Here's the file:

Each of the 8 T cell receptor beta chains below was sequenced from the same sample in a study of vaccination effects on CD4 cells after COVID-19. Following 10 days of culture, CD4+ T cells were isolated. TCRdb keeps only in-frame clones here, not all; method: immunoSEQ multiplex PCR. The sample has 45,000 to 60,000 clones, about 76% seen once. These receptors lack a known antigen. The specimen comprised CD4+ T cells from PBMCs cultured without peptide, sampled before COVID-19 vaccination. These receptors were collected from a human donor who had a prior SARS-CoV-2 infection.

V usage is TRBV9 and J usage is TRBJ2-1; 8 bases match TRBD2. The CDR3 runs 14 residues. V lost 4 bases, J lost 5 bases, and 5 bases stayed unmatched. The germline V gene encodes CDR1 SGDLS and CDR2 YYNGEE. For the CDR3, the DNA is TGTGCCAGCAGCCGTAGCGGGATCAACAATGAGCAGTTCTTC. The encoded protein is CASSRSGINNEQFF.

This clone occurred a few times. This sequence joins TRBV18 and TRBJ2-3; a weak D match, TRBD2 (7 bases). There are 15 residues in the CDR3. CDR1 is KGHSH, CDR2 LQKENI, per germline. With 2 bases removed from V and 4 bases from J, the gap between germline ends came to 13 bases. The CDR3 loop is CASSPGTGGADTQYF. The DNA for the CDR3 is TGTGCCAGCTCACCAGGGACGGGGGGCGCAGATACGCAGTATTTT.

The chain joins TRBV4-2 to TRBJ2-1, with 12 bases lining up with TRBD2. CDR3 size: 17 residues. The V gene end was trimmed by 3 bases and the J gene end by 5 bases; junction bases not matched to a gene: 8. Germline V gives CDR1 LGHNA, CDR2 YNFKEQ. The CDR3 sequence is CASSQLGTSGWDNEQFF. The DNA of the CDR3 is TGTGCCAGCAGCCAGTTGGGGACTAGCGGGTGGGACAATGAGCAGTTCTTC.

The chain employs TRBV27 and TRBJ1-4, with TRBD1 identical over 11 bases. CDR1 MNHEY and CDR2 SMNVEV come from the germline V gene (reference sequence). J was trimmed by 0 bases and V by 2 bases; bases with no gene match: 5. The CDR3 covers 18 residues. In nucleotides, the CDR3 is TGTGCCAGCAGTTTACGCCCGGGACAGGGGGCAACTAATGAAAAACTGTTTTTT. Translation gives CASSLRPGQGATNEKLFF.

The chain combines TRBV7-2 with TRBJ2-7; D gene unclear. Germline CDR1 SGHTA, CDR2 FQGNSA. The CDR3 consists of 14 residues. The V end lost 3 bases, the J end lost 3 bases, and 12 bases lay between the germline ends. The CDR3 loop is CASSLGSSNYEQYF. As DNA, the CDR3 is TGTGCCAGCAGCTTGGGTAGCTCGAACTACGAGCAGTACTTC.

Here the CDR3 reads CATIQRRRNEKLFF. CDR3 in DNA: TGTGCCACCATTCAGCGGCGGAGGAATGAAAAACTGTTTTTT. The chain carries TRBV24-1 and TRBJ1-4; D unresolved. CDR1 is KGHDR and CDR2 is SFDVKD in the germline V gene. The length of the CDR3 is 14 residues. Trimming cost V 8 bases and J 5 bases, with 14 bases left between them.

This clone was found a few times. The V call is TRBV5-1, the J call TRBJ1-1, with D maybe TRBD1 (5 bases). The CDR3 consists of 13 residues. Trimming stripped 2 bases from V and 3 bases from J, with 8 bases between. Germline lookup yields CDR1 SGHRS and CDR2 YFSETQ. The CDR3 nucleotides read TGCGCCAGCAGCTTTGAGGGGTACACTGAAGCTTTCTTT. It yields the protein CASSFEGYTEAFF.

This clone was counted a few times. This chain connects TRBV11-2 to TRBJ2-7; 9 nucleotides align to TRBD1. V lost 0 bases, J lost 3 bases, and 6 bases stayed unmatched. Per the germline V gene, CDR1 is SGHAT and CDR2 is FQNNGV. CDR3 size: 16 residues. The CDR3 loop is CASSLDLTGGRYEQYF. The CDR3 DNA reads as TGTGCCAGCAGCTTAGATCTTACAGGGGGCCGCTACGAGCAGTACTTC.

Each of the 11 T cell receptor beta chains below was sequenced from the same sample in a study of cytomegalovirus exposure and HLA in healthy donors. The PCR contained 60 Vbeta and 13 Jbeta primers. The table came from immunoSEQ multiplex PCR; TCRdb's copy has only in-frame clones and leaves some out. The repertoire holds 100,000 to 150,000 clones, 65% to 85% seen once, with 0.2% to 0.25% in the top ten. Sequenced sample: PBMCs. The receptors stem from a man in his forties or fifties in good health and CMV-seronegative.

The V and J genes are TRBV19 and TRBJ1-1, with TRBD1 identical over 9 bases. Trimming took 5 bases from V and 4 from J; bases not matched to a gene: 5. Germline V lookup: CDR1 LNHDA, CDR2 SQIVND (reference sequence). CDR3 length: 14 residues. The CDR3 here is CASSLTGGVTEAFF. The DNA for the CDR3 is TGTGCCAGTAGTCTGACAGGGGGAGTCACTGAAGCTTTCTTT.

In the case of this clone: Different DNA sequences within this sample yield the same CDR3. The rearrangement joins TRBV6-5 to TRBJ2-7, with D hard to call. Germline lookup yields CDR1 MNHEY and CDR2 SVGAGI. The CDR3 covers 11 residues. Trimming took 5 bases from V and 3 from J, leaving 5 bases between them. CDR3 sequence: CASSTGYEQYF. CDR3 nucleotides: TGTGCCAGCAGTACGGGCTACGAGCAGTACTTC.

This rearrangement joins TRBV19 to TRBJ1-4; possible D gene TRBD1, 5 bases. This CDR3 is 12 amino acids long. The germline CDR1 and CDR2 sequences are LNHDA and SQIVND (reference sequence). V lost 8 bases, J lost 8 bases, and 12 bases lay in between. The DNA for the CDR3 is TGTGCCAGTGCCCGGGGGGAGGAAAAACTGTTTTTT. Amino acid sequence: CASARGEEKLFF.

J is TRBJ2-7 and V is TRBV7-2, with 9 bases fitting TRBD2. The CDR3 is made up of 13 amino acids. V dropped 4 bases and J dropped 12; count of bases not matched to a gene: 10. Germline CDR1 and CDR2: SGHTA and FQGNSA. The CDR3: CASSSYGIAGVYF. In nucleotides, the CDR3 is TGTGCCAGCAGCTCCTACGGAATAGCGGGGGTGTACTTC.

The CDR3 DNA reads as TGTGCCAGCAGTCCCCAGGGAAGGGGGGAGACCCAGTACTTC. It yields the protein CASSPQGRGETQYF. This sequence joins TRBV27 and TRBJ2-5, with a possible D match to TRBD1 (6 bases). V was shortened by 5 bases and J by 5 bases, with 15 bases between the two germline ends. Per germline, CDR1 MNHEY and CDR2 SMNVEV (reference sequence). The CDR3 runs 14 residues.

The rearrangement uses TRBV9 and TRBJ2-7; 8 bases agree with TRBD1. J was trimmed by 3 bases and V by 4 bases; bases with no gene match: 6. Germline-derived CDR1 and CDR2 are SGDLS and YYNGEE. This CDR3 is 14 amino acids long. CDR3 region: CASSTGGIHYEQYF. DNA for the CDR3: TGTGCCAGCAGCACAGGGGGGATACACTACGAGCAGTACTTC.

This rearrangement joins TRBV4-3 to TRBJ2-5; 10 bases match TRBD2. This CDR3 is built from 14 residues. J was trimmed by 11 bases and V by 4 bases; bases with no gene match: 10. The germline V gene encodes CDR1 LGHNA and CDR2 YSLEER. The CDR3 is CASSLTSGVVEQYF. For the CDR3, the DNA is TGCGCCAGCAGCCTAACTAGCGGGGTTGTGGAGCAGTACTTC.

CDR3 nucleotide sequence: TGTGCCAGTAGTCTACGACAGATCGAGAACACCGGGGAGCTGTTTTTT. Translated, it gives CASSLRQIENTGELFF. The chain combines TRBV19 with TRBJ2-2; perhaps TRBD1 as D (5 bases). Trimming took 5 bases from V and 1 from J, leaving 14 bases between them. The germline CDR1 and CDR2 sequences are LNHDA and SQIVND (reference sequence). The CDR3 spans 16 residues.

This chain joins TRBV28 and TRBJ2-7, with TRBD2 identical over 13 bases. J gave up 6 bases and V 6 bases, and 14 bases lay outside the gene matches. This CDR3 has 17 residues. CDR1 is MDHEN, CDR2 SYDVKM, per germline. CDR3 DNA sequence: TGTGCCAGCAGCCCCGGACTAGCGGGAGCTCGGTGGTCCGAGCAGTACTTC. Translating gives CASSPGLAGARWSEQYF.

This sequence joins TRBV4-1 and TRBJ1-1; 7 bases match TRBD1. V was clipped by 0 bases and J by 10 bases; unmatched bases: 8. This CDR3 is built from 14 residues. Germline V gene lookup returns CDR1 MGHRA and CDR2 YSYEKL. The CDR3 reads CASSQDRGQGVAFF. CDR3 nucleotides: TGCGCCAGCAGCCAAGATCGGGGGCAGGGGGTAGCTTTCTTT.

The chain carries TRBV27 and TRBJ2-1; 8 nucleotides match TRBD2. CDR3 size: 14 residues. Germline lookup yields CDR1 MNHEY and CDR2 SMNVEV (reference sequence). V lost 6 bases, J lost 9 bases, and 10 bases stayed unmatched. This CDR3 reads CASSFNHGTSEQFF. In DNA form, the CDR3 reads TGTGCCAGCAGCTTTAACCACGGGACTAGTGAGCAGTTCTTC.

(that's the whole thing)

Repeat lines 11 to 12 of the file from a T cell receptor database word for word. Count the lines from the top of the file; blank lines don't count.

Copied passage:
The V and J genes are TRBV19 and TRBJ1-1, with TRBD1 identical over 9 bases. Trimming took 5 bases from V and 4 from J; bases not matched to a gene: 5. Germline V lookup: CDR1 LNHDA, CDR2 SQIVND (reference sequence). CDR3 length: 14 residues. The CDR3 here is CASSLTGGVTEAFF. The DNA for the CDR3 is TGTGCCAGTAGTCTGACAGGGGGAGTCACTGAAGCTTTCTTT.

In the case of this clone: Different DNA sequences within this sample yield the same CDR3. The rearrangement joins TRBV6-5 to TRBJ2-7, with D hard to call. Germline lookup yields CDR1 MNHEY and CDR2 SVGAGI. The CDR3 covers 11 residues. Trimming took 5 bases from V and 3 from J, leaving 5 bases between them. CDR3 sequence: CASSTGYEQYF. CDR3 nucleotides: TGTGCCAGCAGTACGGGCTACGAGCAGTACTTC.